Let’s Be Honest – Adventure Shoes

Adventure Shoes

Imagine me, 10-years-old, sitting on the bed at my grandmother’s house, surrounded by all of her old gadgets, books, and nostalgia from many trips abroad. I’m writing, speculating, pretending I’m on an adventure. Of course, in my imagination I’m twenty or twenty-three, independent but not old. I imagine the storyline of some book or two I’ve been reading. I am free to travel whenever, wherever I want. I am intelligent and can solve mysteries and quarries between people. My adventure begins in the woods, in a setting much like the woods in this music video. I spend most of my time outdoors and reside in a cute little loft or cottage, which is always clean and well-stocked with food. My independence allows me to be free to roam. I see myself alone, capable and the only decision maker. I have no friends but only because I don’t want them. I am in complete control.

Fast forward 15 years. I am here right now, sitting alone in my unkempt house, only half-decorated for Christmas. I am imagining, speculating, pretending. I’m writing an adventure I remember from my snap-shot memory. My childhood comes back to haunt and play with me. I’m captured by memories of sitting by the river, my toes in the cold water, flying down hills on a bike without any regard to my brakes. I flicker back and forth between Christmases and birthday parties, friends and travel with my parents. I thrive on muddy shoes, wet hair, and early morning hours. My hands bear marks of assignments and phone numbers in colored ink. I hope for macaroni and cheese for dinner each night and scoff at broccoli and spinach. My adventure shoes carry me places I now, as an adult, am no longer permitted to go. 
I imagine:
15-years in the future, I am the mother of a brood, owner of a chaotic, but friendly house. I find peace in quiet, sunlight across the hardwood floors, a cup of coffee, and a few moments of unabashed girl-talk with a heart friend. I balance my housework with writing. I write about my glory days, back when I was young and newly married, before I had a house, a mortgage, a large group of children constantly hungry. I write about the time when I was able to invest time in myself, my looks, my hobbies. I had time for the self, or much more than I now have. I write about the long weekend holiday getaways. I’m nostalgic about the couples I see, walking down the street still holding hands (though I’m entirely tempted to run them over with my car). I’m nostalgic when I see people moving into townhouses with their wedding gifts in tow, couples beginning the adventure of setting up house together, learning to fight and to forgive, to hold their tongues and to speak calmly.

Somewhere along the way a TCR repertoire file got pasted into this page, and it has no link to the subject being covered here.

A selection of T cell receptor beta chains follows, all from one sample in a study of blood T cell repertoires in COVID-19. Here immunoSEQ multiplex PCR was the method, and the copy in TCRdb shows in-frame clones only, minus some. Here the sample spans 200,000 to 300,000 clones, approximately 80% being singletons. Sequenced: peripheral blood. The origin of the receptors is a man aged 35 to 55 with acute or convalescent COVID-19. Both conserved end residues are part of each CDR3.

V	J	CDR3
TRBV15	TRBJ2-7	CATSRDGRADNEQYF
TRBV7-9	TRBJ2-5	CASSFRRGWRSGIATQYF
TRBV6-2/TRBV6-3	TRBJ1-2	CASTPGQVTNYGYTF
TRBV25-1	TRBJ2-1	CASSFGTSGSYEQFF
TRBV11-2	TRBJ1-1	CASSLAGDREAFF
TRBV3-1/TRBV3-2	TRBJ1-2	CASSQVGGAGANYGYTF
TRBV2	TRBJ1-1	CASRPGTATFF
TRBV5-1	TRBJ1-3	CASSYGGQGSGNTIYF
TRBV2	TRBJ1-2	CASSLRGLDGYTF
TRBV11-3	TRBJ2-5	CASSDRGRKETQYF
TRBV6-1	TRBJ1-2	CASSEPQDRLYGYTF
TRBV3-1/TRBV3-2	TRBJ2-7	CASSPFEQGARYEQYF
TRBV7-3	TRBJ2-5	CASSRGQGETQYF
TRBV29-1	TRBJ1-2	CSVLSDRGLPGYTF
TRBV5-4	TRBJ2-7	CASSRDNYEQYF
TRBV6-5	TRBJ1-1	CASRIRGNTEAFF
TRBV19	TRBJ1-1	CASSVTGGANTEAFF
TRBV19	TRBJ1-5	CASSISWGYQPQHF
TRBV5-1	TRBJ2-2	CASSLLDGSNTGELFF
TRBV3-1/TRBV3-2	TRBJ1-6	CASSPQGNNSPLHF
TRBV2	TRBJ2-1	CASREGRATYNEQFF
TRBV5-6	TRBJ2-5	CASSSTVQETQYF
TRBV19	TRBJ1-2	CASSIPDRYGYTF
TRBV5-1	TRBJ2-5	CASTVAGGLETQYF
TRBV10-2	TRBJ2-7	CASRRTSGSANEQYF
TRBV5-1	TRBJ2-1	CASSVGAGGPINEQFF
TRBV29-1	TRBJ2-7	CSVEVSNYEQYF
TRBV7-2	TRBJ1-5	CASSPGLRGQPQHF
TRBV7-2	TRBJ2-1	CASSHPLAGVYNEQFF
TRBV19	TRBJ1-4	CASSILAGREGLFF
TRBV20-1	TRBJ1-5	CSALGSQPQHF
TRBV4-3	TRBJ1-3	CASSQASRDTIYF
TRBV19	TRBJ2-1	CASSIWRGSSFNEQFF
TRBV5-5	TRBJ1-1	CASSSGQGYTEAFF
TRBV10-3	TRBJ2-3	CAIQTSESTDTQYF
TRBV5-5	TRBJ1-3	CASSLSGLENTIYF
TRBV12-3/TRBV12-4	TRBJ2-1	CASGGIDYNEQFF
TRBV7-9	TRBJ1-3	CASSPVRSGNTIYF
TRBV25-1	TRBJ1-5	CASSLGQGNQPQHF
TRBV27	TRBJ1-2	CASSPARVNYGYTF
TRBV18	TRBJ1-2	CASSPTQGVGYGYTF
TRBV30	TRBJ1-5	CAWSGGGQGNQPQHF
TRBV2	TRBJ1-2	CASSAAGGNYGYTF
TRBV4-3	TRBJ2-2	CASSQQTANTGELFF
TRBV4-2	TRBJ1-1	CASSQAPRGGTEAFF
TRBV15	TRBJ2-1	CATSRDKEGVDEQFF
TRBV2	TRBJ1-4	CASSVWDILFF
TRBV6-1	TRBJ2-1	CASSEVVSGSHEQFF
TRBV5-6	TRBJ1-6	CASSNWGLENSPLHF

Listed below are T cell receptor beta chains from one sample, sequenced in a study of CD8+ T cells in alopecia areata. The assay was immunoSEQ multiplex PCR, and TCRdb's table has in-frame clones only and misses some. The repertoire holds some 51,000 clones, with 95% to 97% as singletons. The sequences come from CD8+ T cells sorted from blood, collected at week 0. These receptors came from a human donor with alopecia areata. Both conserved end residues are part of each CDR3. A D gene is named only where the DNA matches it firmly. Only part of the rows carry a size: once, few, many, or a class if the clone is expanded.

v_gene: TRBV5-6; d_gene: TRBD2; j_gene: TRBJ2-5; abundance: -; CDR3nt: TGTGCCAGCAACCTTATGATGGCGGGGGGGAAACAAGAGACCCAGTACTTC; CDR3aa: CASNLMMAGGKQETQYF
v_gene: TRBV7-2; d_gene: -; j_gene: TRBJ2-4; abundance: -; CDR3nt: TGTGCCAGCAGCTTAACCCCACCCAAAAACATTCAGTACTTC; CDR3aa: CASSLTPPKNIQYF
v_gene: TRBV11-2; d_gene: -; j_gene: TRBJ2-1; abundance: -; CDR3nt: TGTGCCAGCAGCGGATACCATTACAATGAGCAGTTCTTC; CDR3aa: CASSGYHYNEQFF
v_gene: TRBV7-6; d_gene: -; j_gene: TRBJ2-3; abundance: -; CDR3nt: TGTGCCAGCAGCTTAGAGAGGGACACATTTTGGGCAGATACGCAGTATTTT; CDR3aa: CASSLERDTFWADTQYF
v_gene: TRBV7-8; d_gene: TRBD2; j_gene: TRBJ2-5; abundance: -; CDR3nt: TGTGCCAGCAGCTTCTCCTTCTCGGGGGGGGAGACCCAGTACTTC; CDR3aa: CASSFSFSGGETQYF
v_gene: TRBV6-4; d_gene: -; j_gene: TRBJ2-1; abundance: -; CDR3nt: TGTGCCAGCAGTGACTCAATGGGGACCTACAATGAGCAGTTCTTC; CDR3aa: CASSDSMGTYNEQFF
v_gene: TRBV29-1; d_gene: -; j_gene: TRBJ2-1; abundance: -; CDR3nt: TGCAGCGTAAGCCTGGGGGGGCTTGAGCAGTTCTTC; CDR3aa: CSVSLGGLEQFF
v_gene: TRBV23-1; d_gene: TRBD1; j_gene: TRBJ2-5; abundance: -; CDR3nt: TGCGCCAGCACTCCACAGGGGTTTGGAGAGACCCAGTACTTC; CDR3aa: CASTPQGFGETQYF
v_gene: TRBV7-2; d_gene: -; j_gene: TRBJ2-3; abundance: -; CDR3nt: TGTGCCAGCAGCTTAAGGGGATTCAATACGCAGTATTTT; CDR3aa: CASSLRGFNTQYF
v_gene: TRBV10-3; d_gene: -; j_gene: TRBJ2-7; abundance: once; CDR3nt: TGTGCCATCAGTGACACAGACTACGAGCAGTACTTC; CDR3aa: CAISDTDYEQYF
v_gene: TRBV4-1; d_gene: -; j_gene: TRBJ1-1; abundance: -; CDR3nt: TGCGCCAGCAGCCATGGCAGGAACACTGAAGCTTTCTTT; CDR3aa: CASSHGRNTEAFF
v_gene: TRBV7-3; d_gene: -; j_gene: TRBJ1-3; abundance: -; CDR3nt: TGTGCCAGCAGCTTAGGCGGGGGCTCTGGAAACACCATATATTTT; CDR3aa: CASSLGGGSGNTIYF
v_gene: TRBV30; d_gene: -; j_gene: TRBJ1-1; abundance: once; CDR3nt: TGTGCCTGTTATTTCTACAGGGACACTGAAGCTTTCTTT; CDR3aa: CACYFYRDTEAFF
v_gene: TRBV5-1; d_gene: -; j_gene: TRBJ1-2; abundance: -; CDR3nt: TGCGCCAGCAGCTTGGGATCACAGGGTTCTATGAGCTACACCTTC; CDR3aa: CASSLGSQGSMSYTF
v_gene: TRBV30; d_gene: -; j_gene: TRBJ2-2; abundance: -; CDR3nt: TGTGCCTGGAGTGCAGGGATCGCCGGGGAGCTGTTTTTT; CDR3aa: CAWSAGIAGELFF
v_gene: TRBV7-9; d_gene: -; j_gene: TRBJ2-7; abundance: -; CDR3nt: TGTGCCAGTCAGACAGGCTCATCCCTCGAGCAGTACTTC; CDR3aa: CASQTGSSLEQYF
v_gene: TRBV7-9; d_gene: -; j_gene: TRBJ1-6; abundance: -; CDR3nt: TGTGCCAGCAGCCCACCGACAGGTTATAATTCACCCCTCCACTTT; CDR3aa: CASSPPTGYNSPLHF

Why do we always find the adventure in others’ lives and our memories or future goals when we have moments to experience right now?

My adventure shoes, and my two favorite companions, are waiting for me right now. My end goal? Who knows, but we will adventure together.

I don’t agree with this completely, but i do think we get caught up in the “end goal.”